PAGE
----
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Sarika Mehta spoke with professor of English, Anupama Jain, about her debut book, "How to be South Asian in America: Narratives of Ambivalence and Belonging." They discussed issues of race, identity politics and the new wave of South Asian American independent films and literature that have surfaced over the past fifteen years.
Norm underscores how May Day is about the recognition of class-structure in society. Abigail offers her perspective as a worker with the Portland Central America Solidarity Committee. They talk about the meaning of the song bread and roses and social justice organizing, the work of the Portland Liberation Organizing Council. Abigail summarizes what PCASC is up to now (a campaign to get Wells Fargo to divest private prisons, a know your rights workshop for the immigrant community, and other local organizing), climate justice work they've done, and a film about privatizing water in Boliva ("Even The Rain").
Bill Resnick has Terran Connally of the Portland Liberation Organizing Council, which has grown out of the Occupy movement, to talk about events and expectations for May Day 2012 in Portland. They consider the potential for this May Day to be the single greatest concerted activity in human history because of not only the Occupy movement agitating Americans, but the increasing unrest in Europe over neoliberal social domination. They talk about the shift from economic growth to a different model of development, which PLOC advocates and organizes in terms of "community-led solutions".
Norm Diamond and Abigail Singer co-host today's special May Day Old Mole, which focuses on the Lawrence Textile Strike of 1912, the Industrial Workers of the World (IWW), and events expected for May Day. We hear:
Norm Diamond talks with Steve Early, who attended a symposium in Lawrence Massechusetts about the Lawrence Strike of 1912 (here's a PDF of the schedule). They talked about why there is renewed interest in the Lawrence Strike, even as it was nearly erased from labor history until three decades ago; about the site of the symposium in one of the mills where workers went on strike; the role of the IWW's inclusive organizing in the Strike's success; and the inter-union cooperation of and rank-and-file participation in the symposium.
Guest host Kathleen Stephenson spoke with Linda Sawaya, Seidel Standingelk and Carol Matsuyoshi, local artists and activists involved in events surrounding the 20th anniversary of the WE SPEAK MURAL PROJECT, talk about the history of the project and the current installation of mural panels in the Columbia Gorge.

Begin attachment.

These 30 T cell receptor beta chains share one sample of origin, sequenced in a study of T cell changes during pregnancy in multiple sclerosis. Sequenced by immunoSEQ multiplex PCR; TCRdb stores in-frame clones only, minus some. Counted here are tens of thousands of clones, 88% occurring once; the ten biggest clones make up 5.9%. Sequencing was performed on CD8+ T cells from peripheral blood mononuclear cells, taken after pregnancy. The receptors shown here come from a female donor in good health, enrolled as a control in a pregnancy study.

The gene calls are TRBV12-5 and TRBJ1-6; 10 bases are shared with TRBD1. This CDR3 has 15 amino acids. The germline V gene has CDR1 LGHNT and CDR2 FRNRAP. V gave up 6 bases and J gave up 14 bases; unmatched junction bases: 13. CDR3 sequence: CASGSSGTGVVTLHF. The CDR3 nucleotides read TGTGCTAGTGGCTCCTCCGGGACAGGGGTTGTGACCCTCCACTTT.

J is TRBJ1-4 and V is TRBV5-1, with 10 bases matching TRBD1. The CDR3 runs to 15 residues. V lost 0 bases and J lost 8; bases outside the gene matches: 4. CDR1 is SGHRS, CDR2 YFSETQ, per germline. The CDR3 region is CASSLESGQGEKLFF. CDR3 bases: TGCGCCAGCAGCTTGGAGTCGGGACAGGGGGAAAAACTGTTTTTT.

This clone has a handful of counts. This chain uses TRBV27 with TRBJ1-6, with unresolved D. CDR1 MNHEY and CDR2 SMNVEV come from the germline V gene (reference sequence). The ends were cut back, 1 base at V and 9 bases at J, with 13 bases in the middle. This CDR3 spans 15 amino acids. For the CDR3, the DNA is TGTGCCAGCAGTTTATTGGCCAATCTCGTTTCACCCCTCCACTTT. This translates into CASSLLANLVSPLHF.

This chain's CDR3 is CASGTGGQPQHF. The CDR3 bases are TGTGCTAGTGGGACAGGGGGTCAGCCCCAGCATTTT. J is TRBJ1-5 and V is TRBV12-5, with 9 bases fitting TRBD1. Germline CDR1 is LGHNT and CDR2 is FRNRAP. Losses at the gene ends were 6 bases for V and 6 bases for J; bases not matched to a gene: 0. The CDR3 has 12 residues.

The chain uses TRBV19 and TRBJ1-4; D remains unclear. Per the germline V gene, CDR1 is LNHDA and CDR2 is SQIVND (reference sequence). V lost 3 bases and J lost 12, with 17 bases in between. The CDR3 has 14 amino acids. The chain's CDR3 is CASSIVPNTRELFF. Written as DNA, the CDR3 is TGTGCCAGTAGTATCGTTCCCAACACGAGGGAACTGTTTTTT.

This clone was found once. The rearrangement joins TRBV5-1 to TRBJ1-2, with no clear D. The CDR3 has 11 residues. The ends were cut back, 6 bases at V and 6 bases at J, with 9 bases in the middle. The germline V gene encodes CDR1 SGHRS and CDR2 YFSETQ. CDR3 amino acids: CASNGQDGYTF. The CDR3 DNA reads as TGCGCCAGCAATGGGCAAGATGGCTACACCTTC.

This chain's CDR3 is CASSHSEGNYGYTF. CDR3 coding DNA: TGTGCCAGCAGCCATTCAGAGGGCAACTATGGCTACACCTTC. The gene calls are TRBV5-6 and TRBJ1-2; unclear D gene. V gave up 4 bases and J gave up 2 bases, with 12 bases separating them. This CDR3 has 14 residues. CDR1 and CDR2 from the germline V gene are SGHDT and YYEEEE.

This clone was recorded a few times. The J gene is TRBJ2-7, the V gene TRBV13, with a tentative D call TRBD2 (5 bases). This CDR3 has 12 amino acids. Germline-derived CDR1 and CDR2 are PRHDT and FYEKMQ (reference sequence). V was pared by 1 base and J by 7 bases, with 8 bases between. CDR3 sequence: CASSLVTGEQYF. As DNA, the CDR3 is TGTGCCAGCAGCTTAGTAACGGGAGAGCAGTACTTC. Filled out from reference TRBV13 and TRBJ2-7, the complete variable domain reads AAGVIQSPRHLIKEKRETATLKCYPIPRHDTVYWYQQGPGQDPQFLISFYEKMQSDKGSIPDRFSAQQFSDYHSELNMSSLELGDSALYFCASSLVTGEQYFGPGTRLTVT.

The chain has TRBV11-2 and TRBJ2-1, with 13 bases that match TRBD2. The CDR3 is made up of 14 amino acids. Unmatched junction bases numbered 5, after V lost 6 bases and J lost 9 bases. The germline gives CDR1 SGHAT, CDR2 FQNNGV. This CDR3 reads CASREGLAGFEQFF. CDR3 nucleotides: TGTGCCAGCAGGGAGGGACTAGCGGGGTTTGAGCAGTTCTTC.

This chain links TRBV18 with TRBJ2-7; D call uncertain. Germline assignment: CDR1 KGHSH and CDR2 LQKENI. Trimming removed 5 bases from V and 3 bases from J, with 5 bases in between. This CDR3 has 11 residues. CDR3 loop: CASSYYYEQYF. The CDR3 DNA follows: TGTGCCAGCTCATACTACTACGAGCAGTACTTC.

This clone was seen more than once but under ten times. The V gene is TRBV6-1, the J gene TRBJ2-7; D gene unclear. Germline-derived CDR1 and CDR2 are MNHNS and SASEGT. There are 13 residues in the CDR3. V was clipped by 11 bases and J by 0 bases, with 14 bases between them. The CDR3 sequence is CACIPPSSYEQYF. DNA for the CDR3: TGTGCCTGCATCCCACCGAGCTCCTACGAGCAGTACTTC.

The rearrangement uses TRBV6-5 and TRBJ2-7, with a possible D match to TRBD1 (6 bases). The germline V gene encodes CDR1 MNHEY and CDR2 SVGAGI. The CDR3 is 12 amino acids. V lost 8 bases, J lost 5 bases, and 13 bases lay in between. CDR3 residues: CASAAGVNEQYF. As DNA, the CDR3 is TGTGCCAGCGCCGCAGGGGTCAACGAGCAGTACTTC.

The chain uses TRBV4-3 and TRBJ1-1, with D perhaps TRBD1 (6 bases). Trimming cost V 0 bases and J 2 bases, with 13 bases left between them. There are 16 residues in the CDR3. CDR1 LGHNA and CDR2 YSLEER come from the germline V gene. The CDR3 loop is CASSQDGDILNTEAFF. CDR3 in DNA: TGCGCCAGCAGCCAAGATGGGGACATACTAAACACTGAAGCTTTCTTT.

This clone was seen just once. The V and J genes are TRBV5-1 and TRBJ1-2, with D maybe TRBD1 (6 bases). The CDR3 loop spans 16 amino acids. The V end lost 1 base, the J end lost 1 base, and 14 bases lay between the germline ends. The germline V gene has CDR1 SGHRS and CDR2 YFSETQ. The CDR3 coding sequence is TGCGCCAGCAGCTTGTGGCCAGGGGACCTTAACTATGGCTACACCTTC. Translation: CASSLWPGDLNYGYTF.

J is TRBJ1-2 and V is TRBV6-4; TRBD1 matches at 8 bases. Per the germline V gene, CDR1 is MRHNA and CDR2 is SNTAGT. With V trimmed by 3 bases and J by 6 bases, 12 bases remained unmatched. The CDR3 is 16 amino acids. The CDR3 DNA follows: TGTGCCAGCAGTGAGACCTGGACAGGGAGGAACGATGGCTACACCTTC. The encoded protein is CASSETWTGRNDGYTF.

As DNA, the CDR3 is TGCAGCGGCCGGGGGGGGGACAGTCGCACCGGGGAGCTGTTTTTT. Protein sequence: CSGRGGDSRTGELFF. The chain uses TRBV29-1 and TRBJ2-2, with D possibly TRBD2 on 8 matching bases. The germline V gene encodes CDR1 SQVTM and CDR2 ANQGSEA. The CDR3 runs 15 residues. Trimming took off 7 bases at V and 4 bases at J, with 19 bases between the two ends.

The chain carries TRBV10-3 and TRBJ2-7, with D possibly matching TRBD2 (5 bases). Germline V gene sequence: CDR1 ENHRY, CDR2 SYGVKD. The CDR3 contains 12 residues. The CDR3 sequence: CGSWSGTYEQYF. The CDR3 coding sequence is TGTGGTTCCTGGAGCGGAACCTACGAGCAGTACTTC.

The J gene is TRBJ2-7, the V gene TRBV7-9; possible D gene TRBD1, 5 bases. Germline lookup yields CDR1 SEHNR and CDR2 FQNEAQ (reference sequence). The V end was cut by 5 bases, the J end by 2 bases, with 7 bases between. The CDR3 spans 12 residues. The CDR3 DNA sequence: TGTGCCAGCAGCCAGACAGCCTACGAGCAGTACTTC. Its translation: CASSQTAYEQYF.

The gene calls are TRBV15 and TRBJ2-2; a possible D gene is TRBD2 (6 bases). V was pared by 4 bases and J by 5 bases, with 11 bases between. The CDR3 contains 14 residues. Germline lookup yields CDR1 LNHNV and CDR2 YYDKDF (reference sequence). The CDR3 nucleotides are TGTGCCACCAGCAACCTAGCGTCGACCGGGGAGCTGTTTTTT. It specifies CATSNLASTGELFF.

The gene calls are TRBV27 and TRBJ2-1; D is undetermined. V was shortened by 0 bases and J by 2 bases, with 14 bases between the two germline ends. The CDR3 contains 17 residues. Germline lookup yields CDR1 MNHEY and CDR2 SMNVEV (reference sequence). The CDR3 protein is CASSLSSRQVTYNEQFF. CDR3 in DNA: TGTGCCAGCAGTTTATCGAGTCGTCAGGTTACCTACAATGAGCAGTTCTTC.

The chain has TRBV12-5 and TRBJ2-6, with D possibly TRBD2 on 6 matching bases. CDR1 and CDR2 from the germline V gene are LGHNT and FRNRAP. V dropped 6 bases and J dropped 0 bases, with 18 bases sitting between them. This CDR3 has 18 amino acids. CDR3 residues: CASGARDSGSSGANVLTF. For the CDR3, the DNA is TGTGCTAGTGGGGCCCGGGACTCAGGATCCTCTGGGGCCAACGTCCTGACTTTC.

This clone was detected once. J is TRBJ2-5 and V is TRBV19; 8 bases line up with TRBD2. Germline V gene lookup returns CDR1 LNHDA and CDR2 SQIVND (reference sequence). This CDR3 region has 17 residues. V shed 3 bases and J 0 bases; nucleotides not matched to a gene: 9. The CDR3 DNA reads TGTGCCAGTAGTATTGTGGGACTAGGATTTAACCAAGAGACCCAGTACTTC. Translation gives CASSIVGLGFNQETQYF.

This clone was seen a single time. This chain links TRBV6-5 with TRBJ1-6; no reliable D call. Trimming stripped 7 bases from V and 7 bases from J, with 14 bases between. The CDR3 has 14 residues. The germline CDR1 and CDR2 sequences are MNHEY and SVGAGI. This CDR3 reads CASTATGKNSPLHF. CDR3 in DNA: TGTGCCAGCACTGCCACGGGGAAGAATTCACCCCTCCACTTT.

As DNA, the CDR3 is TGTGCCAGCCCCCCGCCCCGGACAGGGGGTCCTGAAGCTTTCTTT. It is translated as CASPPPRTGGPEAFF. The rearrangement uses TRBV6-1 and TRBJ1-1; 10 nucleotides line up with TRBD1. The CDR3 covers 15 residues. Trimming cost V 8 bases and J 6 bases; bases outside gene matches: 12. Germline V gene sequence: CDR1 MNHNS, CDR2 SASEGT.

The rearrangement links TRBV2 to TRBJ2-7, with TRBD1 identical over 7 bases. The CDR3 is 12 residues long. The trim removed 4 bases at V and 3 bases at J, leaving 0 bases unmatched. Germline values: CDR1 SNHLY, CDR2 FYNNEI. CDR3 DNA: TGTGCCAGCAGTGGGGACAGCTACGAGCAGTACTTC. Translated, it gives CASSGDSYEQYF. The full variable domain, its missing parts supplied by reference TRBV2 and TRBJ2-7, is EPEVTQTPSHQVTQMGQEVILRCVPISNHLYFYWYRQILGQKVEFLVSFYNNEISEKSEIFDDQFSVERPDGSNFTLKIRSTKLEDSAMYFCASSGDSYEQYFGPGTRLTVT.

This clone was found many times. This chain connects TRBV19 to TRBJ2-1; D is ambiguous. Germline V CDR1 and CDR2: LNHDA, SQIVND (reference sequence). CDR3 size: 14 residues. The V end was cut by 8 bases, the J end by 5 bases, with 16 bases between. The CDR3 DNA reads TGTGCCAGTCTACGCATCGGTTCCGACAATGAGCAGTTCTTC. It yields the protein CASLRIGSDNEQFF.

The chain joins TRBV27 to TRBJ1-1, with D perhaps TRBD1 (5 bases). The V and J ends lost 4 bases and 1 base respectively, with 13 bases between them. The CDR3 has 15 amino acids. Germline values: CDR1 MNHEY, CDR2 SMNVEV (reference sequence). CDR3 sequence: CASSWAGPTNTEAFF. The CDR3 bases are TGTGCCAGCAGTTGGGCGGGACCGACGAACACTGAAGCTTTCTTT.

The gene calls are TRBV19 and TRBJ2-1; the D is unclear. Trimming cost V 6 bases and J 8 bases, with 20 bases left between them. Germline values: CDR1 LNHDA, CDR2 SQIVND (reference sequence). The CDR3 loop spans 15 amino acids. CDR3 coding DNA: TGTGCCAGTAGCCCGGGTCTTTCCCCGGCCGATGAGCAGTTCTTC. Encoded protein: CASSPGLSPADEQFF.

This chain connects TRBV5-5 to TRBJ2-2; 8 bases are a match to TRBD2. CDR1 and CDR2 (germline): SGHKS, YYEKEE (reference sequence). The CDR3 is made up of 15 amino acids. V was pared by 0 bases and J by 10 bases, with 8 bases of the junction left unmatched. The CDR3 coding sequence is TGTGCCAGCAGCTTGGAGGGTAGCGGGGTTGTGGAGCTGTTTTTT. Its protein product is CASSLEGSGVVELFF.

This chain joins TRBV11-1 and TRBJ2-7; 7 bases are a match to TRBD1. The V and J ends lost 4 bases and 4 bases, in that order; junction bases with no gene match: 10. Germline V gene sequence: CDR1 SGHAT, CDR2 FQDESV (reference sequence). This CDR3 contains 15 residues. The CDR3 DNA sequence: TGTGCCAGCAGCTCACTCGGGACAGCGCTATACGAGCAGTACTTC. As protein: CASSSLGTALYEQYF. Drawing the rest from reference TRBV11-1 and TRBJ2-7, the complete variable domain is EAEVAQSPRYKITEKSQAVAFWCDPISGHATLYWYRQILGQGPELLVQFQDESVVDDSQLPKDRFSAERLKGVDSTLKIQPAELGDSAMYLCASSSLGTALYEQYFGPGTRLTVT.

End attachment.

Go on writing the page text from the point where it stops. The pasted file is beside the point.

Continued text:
In 1991 the first Gulf War instigated the creation of an organization in Portland called ALANA: Asians, Latinos, Native Americans and African Americans for Peace and Justice. in 1992 ALANA organized a mural project called WE SPEAK presenting a minority view of the Columbus Quincentenary being celebrated that year across the nation.
Dr. Laila Amine on Arab immigration and race relations in France. Bread and Roses' host Del Criscenzo asks Laila, her compatriot, about the history of French Imperialism and Arab immigration to France. They discuss racism and race relations in their country as well as Maghrebi literature and its contributions to denouncing historical silencing. Laila Amine specializes in twentieth-century African American and African Diaspora literature with particular interest in comparative race and ethnic studies. Her current project, Algerian Paris: Belonging beyond Diaspora uncovers how the Algerian war (1954-1962) and its legacies shaped representations of a transnational Paris in African American, French, and Maghrebi cultural texts.
Most news stories of ICE raids on undocumented immigrants end with a headcount of people caught in the government's net. What's not seen on the evening news is the impact on communities where deportations tear families apart and create an environment of insecurity for those left behind. As deportations continue to occur in the Portland area, local communities are coming together to understand the issues driving these federal policies and to find solutions that are just and create true security.
Beginning October 7th, KBOO began a trial period of 'The Thom Hartmann Show' from 4 - 5 pm weekdays. Click here to find out more about our trial period of airing Thom Hartmann - we want to hear your response!
KBOO 90.7 FM is seeking a Station Manager to lead our dynamic 45 year old non-commercial, community radio station.
We are looking for:
• Nonprofit management experience.
• Ability to thrive and work collaboratively in a decentralized organization.
• Ability to delegate, plan and organize people to meet goals and objectives.